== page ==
_ Use padding to soften the handles surface.
_ Use contoured handles which spread the pressure over a larger
area (Fig. 6).
4.4. Reduce the excessive forces
Exertion of high fnger forces, either prolonged or repetitive, can
stretch and in turn fray tendons. This kind of damage can make it
diffcult for the tendon to slide through the tendon sheath, which
can lead to further irritation and swelling, which can lead to
a restriction of the tendons movement through the sheath,
eventually causing a so called trigger fnger. A combination of both
repetitive and prolonged motions can especially lead to permanent
disorders, and carpal tunnel syndrome.
Excessive forces may also overload the muscles, thus creating
fatigue and the potential for injuries. Highly repetitive tasks which
may not use such a great force can also cause irritation. Contact
with sharp the edges of tools or bending the wrist, greatly increases
the hazard associated with the use of forceful fnger exertions.
_ Use power grips (Fig. 6) instead of forceful pinch grips with
straight fngers. More force can exerted with the power grip
than the pinch grip.
_ Use the appropriate grip size. In order to generate the greatest
grasping force, design objects to a size that permits the thumb
and forefnger to overlap slightly.
_ Reduce the resistance of tool activators (triggers, trigger lockers
_ Use the alternative non-mechanical triggers (vacuum, optical
_ Increase leverage within the tool. Add more fulcrums. Extend
the lever arm.
_ Improve tool balance. Reduce tool length. Locate heavy masses
such as motor, battery, etc. as close as possible to the wrist.
_ Where a relatively large force is needed to activate the tool
(hydraulic or pneumatic power tools), use trigger levers for
more fngers instead of a single point trigger for spreading the
_ Avoid sharp edges on triggers and handles.
_ Locate the second handle near the front end of the tool in order
to spread the exertion between both hands. In this way the
control of heavy tools and those tools operating with a large
torque, is also improved.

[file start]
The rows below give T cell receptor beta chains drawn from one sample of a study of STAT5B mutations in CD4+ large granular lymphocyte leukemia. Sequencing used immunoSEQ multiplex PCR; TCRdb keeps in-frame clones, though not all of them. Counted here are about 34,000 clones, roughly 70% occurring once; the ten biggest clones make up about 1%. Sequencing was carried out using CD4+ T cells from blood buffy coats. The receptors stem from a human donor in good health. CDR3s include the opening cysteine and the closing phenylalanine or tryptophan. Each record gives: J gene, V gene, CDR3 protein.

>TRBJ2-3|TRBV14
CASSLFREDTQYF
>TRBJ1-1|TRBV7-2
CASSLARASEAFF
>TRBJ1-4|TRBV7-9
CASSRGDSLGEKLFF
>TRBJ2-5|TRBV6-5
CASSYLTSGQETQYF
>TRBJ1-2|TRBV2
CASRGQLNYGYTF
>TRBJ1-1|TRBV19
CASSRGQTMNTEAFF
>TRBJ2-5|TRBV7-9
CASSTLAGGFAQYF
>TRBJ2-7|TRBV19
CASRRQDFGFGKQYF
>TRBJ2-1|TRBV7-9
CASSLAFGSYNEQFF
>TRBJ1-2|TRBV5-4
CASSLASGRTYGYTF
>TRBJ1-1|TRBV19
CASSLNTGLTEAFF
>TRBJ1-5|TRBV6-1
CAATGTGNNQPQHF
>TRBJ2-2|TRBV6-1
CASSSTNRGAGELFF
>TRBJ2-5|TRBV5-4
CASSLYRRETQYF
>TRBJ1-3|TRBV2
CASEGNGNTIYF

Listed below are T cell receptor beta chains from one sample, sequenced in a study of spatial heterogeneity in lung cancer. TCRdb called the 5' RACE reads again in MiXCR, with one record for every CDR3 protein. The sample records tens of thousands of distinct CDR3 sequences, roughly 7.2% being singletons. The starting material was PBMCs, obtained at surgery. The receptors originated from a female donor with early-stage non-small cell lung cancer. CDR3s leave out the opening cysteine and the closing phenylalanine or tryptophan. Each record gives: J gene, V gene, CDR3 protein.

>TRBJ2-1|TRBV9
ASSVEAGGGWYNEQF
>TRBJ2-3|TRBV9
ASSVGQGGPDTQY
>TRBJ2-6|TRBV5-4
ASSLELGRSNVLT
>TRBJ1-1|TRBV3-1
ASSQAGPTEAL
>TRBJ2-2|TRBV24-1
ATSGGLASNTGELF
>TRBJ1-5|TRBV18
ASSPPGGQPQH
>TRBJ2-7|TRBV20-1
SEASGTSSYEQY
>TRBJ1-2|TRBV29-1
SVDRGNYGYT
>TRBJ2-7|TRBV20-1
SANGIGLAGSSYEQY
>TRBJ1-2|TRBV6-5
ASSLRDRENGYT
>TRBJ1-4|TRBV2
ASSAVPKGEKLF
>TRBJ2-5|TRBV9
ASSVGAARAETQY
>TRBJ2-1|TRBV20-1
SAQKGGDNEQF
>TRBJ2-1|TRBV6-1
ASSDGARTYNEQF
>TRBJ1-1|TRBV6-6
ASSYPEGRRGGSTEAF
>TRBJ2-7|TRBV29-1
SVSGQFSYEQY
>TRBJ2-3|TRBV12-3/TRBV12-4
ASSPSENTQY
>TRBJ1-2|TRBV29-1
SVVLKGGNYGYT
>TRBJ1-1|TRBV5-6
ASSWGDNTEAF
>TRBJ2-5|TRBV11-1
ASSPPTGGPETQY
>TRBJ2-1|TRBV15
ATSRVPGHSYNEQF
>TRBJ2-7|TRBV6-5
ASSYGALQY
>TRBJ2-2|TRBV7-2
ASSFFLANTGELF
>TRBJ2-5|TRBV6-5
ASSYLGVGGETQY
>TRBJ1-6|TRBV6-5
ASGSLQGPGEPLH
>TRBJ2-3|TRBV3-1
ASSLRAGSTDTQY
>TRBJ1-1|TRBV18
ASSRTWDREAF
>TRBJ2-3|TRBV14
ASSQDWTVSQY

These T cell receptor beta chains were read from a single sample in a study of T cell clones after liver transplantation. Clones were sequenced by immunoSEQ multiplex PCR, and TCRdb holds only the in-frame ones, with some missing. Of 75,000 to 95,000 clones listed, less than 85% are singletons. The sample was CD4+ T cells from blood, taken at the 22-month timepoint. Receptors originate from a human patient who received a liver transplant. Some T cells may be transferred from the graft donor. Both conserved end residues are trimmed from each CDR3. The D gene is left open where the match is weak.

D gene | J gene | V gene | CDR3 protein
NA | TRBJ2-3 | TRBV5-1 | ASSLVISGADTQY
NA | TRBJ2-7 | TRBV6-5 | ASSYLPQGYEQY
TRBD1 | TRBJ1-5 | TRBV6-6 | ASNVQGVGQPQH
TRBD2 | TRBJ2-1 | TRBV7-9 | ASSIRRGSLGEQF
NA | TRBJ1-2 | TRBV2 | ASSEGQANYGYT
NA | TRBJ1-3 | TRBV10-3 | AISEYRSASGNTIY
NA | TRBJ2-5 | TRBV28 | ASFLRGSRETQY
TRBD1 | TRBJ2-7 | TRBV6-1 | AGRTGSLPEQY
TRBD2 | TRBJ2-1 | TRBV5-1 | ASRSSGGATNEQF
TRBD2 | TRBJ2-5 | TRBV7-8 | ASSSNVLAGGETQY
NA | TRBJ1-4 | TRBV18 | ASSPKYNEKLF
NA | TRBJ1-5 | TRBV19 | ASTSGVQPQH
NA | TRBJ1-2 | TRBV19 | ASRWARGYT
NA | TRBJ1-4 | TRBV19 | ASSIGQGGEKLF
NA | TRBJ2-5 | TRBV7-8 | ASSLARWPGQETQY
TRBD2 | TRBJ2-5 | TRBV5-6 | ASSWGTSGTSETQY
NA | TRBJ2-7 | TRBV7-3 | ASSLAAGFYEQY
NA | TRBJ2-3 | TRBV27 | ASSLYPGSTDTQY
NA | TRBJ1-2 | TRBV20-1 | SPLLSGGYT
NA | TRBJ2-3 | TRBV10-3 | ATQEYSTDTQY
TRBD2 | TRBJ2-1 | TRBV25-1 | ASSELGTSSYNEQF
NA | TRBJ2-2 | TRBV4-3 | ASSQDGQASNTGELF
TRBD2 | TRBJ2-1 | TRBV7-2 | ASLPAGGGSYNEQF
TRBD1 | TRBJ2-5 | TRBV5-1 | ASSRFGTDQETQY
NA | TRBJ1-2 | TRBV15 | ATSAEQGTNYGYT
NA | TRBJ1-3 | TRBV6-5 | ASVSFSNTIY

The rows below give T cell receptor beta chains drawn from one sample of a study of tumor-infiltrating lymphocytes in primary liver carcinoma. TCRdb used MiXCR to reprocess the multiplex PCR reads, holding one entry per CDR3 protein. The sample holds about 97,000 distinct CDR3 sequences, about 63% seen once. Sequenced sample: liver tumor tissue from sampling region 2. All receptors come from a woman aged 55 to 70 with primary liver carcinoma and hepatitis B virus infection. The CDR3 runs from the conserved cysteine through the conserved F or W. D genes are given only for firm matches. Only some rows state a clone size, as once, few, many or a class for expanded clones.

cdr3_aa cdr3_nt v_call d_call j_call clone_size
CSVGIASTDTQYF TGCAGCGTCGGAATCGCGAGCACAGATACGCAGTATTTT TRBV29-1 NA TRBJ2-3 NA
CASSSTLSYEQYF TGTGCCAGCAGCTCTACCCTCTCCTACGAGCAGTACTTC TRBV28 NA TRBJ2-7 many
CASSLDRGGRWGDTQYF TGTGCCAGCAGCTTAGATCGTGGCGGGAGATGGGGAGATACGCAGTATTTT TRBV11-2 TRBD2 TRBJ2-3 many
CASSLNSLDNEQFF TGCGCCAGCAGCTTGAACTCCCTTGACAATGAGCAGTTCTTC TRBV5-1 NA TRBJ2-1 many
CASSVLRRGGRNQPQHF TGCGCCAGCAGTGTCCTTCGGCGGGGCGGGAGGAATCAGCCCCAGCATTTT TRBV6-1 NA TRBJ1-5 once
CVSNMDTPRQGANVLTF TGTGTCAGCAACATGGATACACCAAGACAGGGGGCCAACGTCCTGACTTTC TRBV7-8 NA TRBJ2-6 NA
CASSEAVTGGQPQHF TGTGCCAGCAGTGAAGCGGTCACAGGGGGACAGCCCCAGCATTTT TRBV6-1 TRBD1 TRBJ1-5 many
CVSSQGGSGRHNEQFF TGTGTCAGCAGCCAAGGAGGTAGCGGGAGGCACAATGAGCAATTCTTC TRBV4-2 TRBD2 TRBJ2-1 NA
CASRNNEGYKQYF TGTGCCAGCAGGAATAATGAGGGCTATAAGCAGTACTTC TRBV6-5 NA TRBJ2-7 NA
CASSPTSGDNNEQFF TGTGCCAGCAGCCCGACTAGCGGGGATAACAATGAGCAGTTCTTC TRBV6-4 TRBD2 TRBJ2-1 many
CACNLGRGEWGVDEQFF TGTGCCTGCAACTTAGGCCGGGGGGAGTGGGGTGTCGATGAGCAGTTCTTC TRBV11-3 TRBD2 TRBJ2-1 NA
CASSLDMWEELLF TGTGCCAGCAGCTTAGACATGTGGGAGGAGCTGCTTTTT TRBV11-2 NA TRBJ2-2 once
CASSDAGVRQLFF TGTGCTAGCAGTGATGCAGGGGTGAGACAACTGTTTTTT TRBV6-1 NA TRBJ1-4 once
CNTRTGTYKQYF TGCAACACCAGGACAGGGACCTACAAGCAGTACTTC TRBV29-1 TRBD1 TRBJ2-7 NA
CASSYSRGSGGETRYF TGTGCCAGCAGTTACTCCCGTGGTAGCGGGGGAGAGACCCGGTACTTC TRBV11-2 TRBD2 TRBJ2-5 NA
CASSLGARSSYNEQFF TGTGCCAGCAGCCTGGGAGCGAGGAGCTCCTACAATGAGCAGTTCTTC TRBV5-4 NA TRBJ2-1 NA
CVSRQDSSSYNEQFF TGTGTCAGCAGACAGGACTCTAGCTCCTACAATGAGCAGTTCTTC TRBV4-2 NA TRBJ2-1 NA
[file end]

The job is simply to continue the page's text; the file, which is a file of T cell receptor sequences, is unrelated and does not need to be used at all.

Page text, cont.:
Increase the contact friction on handles by using slip resistant,
nonporous, and slightly compressible materials.
_ Use a collar where the force is applied coaxially to the handle. It
may reduce the grasping force.
_ Use expanding springs to prevent the constant need for
opening handles.
_ Use power tools instead of traditional tools for those tasks
which require highly excessive motion.
4.5. Ensure proper height for the task
Working in a position that imploys the elbow to be raised and
maintained above shoulder height for prolonged periods, can
trap the nerves and blood vessels under the bone and muscle,
which leads to a numbness and tingling in the hands, and can
fatigue the muscles of the shoulder and upper arm. It is therefore
required to design the tool in a way that ensures a proper height
for the task.
_ Design the tool handles and other features to ft the proper
working height level.
_ Reduce muscle exertion and improve control over the
_ For heavier manual work with heavy power tools, design the
tools for use at the hip level, with the tool close to the body and
the angle between the upper arm and the forearm within
a range of 90_e120_.
_ For precision work with lighter tools, design the tools for use at
the elbow level and higher.
_ Use extended poles for work above the head.
4.6. Protect against vibrations, heat, noise
Local vibrations may cause circulation disorders, white fngers
or other serious cumulative trauma disorders. Enhanced noise may
increase fatigue and stress; and may cause hearing problems. The
hands may be affected by vibrations within the range of 1,5e80 g
and 8e500 Hz.
_ Improve the overall tool design by taking into account natural
frequencies in order to decrease vibration distribution from the
motor or other sources of vibration into other connected parts
and handles.
_ Use isolation mounts such as springs and silent rubber blocks
between individual parts.
Fig. 9. The results of the system e the degree of accuracy: general ergonomics.
Fig. 10.

_ Use dampened tool handles.

_ Use damping materials on a handles surface.
_ Use heated handles where needed.
_ Cover the hot parts of the tool, such as the motors.
_ Clean and adjust power tools periodically.
Remark: sound (noise) is a consequence of vibrations, actually
those vibrations transferred from the tool into an air and then into
human ears; therefore the same recommendations can be used
analogously for decreasing the noise level.
4.7. Reduce static load
Holding the same position over a period of time can cause pain
and fatigue. The primary problem is the duration. However, the
negative infuence is additionally increased by high force or an
awkward posture.
_ Reduce the weight of the tool.
_ Use tool supports.
_ Improve tool balance. Reduce tool length. Locate heavy
masses, such as motor, battery, etc., as close as possible to the
4.8. Cognitive ergonomics
Cognitive ergonomics deals with the mental interrelationship
between the human and the product. The goal to be achieved by
using design recommendations is to prevent mental overload and
misunderstanding when using a certain product e in our case the
hand tool.
_ Use a red colour for switch buttons or for warnings and
_ Use vertical switches with the following meanings: up-ON,
_ Turning a dial to the right increases the speed, torque or
_ Use numbers: 1-slow.10-fast.
_ Use the right hand to operate the trigger and other controls